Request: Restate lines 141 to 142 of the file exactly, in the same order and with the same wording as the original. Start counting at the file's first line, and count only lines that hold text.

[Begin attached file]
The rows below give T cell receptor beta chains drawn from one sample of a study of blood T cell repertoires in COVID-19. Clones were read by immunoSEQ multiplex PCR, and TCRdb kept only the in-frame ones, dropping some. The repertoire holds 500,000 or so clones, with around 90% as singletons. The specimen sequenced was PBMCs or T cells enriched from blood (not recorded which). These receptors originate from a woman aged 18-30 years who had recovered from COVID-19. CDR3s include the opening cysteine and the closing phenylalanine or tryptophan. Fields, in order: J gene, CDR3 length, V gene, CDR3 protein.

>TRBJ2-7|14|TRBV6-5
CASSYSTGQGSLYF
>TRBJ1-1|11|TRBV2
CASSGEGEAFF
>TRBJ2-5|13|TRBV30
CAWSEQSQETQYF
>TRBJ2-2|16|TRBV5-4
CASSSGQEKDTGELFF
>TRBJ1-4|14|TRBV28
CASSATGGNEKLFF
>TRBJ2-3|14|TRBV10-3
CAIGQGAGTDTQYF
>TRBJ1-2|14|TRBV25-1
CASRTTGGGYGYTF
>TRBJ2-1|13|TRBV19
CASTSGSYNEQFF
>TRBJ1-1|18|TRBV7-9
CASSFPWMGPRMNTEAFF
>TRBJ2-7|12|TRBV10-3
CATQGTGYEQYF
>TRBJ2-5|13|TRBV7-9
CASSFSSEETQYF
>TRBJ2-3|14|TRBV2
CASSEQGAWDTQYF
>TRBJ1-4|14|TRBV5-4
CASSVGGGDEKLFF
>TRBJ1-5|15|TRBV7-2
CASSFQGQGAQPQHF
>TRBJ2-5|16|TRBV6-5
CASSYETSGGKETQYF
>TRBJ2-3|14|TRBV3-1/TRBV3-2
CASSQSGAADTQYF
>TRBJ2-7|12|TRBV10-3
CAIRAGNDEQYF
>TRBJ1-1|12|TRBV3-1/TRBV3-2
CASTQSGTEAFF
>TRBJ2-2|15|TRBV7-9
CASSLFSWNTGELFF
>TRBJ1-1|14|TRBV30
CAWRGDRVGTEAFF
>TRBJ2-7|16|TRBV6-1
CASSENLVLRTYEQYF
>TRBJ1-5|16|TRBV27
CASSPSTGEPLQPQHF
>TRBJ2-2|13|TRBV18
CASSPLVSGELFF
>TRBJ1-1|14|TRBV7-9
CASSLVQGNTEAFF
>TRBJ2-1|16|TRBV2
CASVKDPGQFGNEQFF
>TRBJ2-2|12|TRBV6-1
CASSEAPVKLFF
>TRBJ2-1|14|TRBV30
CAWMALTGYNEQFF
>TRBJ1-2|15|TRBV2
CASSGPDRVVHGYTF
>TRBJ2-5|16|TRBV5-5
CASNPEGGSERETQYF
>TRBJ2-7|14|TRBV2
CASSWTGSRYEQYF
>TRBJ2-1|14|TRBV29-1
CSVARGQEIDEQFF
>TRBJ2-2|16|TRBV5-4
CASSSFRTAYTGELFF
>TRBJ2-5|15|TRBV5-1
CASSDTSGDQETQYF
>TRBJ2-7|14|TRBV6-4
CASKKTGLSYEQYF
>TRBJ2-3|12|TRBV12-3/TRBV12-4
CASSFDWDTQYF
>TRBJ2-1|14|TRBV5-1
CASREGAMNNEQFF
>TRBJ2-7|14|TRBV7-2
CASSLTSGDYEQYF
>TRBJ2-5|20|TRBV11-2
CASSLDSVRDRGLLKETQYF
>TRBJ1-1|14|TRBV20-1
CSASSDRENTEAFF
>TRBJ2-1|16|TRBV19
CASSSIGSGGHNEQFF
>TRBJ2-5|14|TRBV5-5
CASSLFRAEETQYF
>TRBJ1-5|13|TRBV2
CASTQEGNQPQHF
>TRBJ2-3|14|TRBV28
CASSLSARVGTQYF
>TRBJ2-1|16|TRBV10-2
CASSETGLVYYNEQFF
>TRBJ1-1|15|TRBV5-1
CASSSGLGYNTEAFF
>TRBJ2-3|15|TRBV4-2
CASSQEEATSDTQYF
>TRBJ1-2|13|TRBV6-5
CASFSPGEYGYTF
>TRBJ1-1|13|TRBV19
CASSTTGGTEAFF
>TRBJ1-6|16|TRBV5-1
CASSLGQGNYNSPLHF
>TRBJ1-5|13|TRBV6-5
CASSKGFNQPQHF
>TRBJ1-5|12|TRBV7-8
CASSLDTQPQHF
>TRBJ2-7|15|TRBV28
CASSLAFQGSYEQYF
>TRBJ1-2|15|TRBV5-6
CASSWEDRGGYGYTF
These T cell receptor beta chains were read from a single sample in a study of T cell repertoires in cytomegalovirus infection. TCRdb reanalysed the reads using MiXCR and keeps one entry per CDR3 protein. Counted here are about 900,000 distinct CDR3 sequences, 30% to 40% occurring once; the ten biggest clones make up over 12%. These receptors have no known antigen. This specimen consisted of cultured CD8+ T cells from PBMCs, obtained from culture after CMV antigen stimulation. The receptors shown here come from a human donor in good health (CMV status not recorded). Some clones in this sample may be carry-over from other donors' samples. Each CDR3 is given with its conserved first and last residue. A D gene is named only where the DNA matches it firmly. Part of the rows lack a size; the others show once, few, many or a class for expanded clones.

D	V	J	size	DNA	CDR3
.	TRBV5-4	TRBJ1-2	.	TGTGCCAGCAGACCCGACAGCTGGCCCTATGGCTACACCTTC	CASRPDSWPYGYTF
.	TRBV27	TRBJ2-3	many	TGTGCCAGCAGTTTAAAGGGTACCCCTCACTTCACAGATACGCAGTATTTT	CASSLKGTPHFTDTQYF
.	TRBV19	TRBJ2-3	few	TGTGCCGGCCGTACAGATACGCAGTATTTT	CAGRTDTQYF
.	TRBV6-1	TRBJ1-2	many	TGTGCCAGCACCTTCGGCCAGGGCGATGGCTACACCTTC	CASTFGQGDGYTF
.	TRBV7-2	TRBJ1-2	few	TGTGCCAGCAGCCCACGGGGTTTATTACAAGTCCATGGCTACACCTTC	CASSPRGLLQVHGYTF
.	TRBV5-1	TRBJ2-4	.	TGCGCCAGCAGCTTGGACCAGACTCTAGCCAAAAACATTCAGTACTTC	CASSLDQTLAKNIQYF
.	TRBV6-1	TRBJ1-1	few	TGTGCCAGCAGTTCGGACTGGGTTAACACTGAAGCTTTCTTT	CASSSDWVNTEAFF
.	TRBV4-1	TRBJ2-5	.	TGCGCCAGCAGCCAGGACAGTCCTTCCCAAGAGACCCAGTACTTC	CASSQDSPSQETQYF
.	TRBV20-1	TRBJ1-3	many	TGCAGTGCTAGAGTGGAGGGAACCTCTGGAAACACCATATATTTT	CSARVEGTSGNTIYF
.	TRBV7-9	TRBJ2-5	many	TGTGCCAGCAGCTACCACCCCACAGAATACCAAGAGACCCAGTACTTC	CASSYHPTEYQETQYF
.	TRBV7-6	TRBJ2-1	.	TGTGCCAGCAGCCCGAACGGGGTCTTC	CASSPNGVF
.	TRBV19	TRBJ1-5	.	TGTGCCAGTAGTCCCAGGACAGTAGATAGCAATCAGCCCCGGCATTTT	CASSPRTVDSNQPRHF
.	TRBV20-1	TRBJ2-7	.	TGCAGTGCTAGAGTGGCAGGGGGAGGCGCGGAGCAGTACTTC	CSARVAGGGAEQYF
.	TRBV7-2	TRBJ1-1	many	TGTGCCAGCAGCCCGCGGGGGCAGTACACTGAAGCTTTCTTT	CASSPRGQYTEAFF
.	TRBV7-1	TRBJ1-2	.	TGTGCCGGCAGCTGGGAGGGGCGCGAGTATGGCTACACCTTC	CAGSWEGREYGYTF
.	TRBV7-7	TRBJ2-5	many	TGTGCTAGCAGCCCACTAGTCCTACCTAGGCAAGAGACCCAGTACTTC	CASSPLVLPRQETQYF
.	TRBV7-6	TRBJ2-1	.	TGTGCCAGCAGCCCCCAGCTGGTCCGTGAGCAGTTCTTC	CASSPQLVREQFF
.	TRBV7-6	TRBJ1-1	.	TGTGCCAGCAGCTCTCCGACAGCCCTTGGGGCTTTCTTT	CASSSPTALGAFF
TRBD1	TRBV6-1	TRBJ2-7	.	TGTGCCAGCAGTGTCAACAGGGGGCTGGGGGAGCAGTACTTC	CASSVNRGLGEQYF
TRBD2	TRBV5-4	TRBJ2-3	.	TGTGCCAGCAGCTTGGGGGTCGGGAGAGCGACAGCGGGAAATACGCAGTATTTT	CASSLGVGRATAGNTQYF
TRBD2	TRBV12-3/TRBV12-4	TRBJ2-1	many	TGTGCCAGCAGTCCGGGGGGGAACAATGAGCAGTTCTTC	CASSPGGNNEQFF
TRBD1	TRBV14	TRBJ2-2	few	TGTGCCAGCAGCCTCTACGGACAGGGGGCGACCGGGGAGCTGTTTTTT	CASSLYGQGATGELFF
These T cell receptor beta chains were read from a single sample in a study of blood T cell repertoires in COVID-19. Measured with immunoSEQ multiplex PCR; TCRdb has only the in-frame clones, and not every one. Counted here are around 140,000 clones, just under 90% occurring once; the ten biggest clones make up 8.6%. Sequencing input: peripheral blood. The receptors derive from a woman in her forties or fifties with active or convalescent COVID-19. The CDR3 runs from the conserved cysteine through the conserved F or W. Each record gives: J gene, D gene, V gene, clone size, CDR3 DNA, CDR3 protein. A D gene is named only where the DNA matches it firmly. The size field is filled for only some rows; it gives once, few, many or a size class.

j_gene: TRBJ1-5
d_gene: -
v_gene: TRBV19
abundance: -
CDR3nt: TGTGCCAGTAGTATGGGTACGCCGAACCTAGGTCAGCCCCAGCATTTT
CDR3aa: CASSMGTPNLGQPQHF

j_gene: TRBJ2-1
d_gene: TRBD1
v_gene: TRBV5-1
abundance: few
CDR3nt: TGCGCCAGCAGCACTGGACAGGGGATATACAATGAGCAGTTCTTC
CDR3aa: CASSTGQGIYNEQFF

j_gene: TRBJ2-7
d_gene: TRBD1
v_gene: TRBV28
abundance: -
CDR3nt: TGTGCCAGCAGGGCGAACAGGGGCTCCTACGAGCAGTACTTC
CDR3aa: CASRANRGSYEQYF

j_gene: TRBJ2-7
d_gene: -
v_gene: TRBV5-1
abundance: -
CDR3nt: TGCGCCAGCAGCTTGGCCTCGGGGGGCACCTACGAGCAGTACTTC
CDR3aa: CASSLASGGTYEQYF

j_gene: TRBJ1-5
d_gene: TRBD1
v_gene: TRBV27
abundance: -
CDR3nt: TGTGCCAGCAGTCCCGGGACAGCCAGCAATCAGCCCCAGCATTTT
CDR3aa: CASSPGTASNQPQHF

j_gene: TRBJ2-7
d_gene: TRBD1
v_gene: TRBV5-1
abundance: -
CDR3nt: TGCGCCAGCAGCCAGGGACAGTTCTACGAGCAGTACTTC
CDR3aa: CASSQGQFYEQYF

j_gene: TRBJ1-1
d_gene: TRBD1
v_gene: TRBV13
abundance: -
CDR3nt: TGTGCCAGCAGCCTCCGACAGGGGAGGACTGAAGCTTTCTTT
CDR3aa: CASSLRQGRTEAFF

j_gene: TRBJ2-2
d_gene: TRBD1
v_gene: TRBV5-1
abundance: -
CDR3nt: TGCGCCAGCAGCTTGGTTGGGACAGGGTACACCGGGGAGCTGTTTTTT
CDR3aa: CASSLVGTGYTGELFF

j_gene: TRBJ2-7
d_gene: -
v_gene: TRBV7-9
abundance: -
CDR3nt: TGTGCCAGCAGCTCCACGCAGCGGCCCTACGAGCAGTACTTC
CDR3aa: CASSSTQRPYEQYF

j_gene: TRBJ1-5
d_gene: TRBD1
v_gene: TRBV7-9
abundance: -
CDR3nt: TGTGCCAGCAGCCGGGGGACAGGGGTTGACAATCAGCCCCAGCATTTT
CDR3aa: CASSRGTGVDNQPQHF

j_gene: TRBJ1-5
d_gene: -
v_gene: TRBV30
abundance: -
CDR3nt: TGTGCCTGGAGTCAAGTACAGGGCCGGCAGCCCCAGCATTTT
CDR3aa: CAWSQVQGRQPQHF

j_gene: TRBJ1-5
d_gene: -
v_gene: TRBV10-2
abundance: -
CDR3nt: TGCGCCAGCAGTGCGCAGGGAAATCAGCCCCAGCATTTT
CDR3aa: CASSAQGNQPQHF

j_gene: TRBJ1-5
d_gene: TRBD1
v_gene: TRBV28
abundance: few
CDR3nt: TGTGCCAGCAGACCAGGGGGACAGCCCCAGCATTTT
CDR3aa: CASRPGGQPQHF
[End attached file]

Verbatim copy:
v_gene: TRBV5-1
abundance: few